About your Book:
Grace’s well-ordered world shatters when she loses her unborn child and her mother within a few months. Summoned to her childhood home to sort through Penny’s belongings, the timing couldn’t be worse. Grieving over her losses and exhausted from a demanding teaching schedule, she worries that her marriage is collapsing under the pressure. While packing her mother’s closet, Grace discovers a box filled with mysterious keepsakes and old diaries written in Penny’s hand and takes them home. After reading pages filled with typical musings of a teenage girl from a generation ago, she stumbles upon a dark secret and is devastated to learn that what she believed her whole life about her family was based on lies.
Targeted Age Group: Adult Women
Genre: Women’s Fiction
The Book Excerpt:
Grace pulled into the driveway of her childhood home, pea gravel crushing beneath balding tires, and turned off the ignition with relief. The waistband of her shorts cut into soft flesh, and her right knee, locked into place for six hours as she pressed the gas pedal, ached to distraction. She twisted the rear view mirror toward her and groaned, wishing she’d kept that last hair appointment. Sweaty bangs clung to her forehead like little ropes, a result of the car’s air conditioner that shot out sporadic blasts of heat. She tried fluffing her honey blond curls but nothing helped. She turned her head one way and then the other, examining herself with a critical eye, yet the result was the same. Exhaustion pulled at her, especially around the mouth. At thirty-two, she was too young to look this drained, but mirrors don’t lie.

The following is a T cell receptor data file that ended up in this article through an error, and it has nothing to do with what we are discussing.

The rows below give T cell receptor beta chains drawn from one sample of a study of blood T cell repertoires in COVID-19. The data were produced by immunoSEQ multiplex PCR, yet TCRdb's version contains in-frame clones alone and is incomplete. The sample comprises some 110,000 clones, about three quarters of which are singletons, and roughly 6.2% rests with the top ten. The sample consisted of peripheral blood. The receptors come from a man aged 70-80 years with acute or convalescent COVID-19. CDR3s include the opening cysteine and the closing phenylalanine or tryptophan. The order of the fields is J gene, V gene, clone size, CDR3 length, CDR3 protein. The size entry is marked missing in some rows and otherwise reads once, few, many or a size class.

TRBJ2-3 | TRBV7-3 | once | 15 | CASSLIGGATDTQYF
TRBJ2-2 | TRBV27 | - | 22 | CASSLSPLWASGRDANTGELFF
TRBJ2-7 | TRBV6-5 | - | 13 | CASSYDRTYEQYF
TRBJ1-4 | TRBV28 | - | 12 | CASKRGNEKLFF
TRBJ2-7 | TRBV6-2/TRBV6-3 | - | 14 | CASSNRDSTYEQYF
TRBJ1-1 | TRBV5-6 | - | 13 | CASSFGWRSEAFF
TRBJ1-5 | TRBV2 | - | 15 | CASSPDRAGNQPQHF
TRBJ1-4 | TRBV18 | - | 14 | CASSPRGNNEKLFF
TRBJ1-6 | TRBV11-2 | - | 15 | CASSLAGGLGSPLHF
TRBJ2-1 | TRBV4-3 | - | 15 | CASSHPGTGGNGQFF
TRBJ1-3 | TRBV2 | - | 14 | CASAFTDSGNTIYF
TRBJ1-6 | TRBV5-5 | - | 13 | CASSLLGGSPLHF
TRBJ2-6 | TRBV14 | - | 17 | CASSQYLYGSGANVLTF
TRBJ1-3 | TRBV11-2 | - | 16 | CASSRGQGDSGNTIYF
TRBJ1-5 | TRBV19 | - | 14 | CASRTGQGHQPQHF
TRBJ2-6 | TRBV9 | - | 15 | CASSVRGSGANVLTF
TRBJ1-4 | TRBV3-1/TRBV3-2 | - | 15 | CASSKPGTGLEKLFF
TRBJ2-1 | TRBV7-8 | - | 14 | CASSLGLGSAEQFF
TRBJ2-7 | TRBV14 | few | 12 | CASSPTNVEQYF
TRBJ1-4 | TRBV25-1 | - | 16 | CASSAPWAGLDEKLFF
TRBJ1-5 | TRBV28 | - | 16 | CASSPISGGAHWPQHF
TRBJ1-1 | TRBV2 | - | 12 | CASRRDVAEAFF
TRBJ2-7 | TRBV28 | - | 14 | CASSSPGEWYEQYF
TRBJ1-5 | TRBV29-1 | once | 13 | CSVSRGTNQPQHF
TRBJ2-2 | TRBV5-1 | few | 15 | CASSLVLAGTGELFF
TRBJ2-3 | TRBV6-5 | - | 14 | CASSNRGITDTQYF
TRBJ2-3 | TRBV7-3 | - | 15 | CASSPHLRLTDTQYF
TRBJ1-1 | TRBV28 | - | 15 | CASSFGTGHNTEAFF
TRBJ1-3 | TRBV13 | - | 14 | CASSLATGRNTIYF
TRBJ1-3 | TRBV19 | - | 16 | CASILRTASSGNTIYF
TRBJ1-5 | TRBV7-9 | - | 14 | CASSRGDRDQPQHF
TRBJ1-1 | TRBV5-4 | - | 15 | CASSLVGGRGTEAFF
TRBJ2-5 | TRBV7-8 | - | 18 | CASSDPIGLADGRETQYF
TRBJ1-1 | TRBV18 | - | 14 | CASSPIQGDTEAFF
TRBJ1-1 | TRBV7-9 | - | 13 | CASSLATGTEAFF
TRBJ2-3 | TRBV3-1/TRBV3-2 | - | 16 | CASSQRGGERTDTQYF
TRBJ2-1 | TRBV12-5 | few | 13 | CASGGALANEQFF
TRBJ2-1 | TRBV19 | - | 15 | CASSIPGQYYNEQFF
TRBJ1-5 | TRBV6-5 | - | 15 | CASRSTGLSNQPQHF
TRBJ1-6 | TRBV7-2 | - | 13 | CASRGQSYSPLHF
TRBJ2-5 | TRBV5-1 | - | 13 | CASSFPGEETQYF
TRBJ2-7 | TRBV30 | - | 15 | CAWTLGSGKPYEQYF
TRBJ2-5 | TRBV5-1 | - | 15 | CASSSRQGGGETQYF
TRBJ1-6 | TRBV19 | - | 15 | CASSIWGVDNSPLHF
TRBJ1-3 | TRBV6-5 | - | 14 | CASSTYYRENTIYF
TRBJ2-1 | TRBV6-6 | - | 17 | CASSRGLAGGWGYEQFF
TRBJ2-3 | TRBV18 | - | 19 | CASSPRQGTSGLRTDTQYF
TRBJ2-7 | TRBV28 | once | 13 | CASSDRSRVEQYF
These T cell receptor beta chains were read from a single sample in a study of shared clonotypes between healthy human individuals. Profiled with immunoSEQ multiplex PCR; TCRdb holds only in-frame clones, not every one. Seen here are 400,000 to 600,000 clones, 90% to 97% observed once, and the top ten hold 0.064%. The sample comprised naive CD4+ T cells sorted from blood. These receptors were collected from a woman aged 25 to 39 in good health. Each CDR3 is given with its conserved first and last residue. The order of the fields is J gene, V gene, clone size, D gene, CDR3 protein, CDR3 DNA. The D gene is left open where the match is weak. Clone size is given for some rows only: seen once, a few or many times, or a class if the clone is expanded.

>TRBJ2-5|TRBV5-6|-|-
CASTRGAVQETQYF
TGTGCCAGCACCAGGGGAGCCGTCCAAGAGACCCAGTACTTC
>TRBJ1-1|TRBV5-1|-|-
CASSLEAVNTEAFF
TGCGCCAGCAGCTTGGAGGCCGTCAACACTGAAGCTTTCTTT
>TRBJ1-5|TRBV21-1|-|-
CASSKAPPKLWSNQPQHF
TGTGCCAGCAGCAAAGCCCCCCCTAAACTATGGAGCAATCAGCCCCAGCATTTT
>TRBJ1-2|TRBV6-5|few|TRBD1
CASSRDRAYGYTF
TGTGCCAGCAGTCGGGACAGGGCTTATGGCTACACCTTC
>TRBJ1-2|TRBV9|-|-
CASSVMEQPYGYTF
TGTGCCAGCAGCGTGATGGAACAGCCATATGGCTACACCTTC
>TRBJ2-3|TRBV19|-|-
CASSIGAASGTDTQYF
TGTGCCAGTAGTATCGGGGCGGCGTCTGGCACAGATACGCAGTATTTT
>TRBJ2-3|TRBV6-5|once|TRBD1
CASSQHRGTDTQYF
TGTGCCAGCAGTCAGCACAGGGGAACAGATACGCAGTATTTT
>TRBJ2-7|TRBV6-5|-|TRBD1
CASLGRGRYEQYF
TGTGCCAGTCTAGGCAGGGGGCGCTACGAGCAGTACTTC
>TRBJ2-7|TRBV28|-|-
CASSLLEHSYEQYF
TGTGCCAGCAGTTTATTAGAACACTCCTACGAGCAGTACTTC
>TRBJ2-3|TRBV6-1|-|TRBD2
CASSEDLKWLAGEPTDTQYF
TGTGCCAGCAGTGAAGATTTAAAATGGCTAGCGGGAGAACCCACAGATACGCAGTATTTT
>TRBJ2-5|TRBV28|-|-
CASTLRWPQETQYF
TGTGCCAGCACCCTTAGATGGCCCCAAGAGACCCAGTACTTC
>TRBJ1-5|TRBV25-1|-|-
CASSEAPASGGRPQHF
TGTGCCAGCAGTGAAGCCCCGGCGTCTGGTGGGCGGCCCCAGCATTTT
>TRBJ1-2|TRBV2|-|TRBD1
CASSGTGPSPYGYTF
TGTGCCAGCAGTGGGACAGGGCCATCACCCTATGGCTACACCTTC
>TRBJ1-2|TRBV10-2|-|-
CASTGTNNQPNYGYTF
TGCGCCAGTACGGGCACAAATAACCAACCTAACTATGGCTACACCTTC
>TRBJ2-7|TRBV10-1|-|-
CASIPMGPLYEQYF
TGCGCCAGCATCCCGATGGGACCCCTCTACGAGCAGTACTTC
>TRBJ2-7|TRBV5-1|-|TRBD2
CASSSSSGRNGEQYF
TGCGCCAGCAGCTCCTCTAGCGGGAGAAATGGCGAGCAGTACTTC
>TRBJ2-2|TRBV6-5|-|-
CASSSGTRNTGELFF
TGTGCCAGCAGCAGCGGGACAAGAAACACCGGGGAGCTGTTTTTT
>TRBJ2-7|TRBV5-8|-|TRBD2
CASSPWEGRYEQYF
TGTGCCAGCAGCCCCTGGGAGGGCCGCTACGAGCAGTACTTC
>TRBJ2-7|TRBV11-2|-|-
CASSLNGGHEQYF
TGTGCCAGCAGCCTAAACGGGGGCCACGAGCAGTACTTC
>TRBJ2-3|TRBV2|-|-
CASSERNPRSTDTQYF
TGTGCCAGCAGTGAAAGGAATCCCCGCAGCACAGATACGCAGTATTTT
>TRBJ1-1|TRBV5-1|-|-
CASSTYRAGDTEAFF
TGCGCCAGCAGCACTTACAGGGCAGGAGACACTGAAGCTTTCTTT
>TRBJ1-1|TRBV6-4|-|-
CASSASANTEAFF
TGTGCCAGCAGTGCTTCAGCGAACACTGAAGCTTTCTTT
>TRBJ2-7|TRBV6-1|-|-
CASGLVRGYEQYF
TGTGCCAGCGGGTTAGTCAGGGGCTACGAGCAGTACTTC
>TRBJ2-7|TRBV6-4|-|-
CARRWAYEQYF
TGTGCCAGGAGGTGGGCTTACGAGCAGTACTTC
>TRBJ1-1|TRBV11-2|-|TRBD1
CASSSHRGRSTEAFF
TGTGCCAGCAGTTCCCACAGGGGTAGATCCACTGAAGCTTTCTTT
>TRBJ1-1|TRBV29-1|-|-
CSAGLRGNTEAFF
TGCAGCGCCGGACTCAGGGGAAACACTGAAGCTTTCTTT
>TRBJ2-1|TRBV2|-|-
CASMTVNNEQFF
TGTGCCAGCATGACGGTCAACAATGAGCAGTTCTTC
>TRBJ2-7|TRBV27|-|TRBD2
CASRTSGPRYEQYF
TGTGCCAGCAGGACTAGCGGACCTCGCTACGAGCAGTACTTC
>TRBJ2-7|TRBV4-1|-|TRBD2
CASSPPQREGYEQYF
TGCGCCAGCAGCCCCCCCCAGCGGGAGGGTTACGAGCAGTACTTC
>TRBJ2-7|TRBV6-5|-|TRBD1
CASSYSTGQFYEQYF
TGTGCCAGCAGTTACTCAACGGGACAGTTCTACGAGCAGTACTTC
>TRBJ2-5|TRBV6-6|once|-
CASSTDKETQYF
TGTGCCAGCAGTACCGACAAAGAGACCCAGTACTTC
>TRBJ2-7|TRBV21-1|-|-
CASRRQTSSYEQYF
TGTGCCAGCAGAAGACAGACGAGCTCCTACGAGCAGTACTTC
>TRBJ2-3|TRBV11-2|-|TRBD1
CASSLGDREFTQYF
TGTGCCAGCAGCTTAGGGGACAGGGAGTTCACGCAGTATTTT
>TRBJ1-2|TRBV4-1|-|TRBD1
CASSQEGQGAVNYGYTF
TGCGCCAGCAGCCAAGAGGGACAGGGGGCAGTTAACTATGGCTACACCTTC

She glanced to the backseat at her sleeping daughter. The absence of the car’s movement roused Hannah, who looked around wide-eyed and pulled a thumb from her mouth, plump and red. Realizing where she was, she squirmed in her booster seat trying to unlatch the belt after the long road trip south.
As Grace set Hannah free, the sprawling ranch house’s front door flung open and her mom stepped onto its covered porch. She stood there, dressed to casual perfection as usual, hand at her throat, cheeks flushed with color, as if she couldn’t believe her good fortune. The cloudless sky was as blue as her mother’s eyes and the air fresh as her white pressed shorts. “You made it!” she said, bounding down the steps.
“It wasn’t easy,” Grace called out. “LA traffic is ridiculous. How do people live like that?”
“Gramma!” Hannah scurried around the car like an escaped duckling and flung herself into her grandmother’s arms. Penny caught her and held on tightly, smothering the child with kisses, a smile covering her face, crinkling the corners of her eyes. Grace watched her mom press her nose into Hannah’s curls, breathing in little girl smells.
Grace heaved a sigh, releasing a hint of envy for a woman who made everything she did appear effortless. Her mom remained youthful despite her fifty-four years, as if untouched by life’s misfortunes. She led a charmed life, this was true, and so Grace didn’t expect her to understand. Nothing bad had ever happened to her mother. Grace sucked in an unsteady breath and dismissed that resentful thought. Here she was about to indulge in five days of luxury and she planned to take advantage of every moment, hoping for a brief respite for her battered spirit. How long had it been since she’d allowed herself even the simplest of pleasures? Maybe this short break away from Joe would help them to . . . but no, she wasn’t ready to think about her husband just yet.